The Evolution of Extracts – Part One


In this contributor article, Jeff of BudBox.ca and Tetra Technologies discusses the history of cannabis extracts and their qualities.

The following is an article produced by a contributing author. Growers Network does not endorse nor evaluate the claims of our contributors, nor do they influence our editorial process. We thank our contributors for their time and effort so we can continue our exclusive Growers Spotlight service.


The Evolution of Extracts


The Cannabis industry is at an interesting time in its evolution. Technology and curiosity push the limits of what is possible, allowing a variety of new cannabis extracts. Hash, shatter, wax, budder, BHO, cherry oil, distillates, live resin and pressed rosin are just a few examples of relatively new cannabis extracts.

Cannabis has been used as a medicine throughout history by almost every culture. The Chinese documented cannabis as a medicine thousands of years ago. People have been trying to concentrate it down to its purest form for nearly as long and, when done correctly, the results are impressive.


Hash


Hashish is probably the oldest and easiest extract to make, as well as the most common one. Hash is made from a collection of trichomes that are pressed together. Solvents are not needed to create hash. Instead, one can use ice-water and micron filter bags to create an even higher-quality product called full melt bubble hash. Some of the best hash I have ever tried was made from high-quality trim material and ice-water.



Pressed Rosin


Another solvent-free extraction method involves the use of pressure and heat. To make pressed rosin properly, you need a hydraulic press and quality plant material. High pressure produces heat which separates the essential oils from the plant matter, creating a fine goo that is enjoyable for dabbing. Rosin is popular because it is all-natural and includes most of the cannabinoids and terpenes. A recent DIY method involves using a hair straightener to press rosin, however it is not a very effective technique.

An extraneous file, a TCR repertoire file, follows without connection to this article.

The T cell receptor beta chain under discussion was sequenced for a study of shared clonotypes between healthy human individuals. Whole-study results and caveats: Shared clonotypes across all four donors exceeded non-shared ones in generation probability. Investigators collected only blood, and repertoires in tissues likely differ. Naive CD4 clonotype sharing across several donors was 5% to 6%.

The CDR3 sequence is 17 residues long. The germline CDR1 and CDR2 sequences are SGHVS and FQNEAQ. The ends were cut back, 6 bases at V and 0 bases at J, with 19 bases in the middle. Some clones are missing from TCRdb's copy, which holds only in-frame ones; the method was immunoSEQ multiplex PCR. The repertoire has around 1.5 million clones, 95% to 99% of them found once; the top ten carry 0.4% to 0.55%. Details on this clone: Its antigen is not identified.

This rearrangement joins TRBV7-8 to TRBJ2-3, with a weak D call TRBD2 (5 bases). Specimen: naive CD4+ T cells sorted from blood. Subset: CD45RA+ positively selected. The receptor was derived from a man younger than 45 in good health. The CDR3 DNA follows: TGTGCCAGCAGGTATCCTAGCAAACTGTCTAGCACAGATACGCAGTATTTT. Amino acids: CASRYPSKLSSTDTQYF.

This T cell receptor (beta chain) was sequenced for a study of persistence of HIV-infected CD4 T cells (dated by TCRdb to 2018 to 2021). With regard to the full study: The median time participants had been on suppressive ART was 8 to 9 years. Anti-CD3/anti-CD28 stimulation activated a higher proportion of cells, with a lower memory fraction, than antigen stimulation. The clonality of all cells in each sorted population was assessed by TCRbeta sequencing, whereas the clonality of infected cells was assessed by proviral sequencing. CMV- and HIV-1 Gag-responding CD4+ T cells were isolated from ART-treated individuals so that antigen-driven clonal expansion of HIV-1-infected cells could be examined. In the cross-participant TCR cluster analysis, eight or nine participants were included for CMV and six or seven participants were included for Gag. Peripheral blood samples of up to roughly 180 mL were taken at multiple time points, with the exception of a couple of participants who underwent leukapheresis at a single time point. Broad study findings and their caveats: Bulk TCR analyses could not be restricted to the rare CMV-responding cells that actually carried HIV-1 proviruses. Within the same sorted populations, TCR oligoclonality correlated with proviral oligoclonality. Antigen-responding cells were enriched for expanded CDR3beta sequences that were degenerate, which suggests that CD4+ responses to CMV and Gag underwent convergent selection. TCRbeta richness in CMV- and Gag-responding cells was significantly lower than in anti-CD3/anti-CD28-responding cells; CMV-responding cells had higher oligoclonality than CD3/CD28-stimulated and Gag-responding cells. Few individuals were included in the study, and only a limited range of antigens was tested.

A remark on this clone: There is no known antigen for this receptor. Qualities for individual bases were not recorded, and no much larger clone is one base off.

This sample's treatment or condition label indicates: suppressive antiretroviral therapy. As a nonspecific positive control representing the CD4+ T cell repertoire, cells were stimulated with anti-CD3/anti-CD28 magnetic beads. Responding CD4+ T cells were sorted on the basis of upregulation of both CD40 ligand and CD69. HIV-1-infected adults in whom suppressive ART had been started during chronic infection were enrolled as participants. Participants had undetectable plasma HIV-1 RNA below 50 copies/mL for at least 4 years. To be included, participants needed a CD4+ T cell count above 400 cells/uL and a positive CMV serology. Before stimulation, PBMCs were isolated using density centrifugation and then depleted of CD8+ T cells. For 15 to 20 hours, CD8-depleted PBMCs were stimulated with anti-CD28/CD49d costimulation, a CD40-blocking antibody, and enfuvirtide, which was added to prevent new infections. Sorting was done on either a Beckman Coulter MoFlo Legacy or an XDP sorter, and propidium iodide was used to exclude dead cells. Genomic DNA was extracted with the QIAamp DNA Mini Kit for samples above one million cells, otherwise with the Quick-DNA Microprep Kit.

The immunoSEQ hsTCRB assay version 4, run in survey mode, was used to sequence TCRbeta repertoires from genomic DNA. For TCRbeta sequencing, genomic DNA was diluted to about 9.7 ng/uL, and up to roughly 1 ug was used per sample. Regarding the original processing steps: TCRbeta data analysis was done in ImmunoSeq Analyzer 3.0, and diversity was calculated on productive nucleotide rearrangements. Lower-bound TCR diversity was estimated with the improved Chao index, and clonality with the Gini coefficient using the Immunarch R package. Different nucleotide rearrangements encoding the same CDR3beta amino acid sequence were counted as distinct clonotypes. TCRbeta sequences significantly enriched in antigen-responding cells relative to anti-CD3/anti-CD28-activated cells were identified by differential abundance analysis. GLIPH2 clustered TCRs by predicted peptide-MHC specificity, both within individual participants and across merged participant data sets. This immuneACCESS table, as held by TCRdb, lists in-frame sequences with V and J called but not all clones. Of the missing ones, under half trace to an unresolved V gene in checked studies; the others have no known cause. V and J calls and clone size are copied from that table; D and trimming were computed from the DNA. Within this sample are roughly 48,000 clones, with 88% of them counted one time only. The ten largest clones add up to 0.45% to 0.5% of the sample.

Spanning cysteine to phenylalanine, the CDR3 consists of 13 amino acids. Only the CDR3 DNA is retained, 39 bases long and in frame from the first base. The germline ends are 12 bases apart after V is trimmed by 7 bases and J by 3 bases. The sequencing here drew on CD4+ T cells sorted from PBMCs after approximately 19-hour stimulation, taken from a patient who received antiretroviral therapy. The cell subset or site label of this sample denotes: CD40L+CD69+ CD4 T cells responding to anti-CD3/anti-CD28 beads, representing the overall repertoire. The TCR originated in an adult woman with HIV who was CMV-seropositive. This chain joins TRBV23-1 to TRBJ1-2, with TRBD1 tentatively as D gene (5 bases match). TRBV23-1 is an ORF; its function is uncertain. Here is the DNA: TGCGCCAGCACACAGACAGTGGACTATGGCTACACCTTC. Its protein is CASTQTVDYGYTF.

Clear Oils and Opaque Budder


Cherry or honey oils are the most common forms of cannabis oil. Some oils are produced for their powerful psychoactive effects while others are produced strictly for food infusions or topical applications.

Old-school cherry oil made with 99.9% isopropanol or acetone was very well known before BHO was commonplace. Cherry oil comes out with a golden-reddish tint, hence the signature cherry name. Cherry oil averages between 50-70% THC and contains a high concentration of cannabinoids and terpenes that give it a strong flavour and high medicinal value. Cherry oil is also known as RSO or Rick Simpson Oil, but there is a wide range of different “cherry” oils one can produce depending on the filtration and starting material.

Honey oil is a more refined version of cherry oil with a THC concentration of approximately 75-85%. It can be produced using isopropanol with a winterization process and more filtration. These cannabis oils can be smoked, dabbed, or consumed orally. They can also be diluted with a carrier oil and applied directly to the skin as a topical ointment, added into foods, or put into gel caps.


CO2 Oil


If you have a big budget combined with a good education in chemistry, the finer arts of cannabis extraction can be explored. While CO2 oil generally doesn’t have higher cannabinoid content when compared to other oils, its production is safer and non-flammable. Using carbon dioxide and high pressure (around 2000 PSI), the essential oils are removed and separated. The equipment required for this method of extraction is very expensive, so usually CO2 oil is only produced in high-end labs or specialized commercial operations that create CO2 oil.


Distillate


Like CO2 oil, short path distillation requires more equipment and technical expertise. This is the latest trend in cannabis concentrates and can produce around 99% THC, separating out all the other cannabinoids, molecules and contaminants. The final oil is so refined and pure that it’s called “The Clear” because it’s transparent and has almost no colour. This also means there almost no terpene content, meaning it has no flavor. This is ideal for infusion into other products that want to avoid a strong smell or flavor. In order to get the flavor back, people re-introduce custom terpenes and flavours. This can make distillate very popular for dabbing and vaping.



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Resources:

  1. Want to learn more about subjects touched upon in this article? Check out our articles on subjects such as:
    1. Inside Look at Leading AZ Extraction Company
  2. Want to get in touch with Geoff? He can be reached via the following methods:
    1. Email: [email protected]

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About the Author

Jeff is the marketing director for Tetra Technologies and BudBox.ca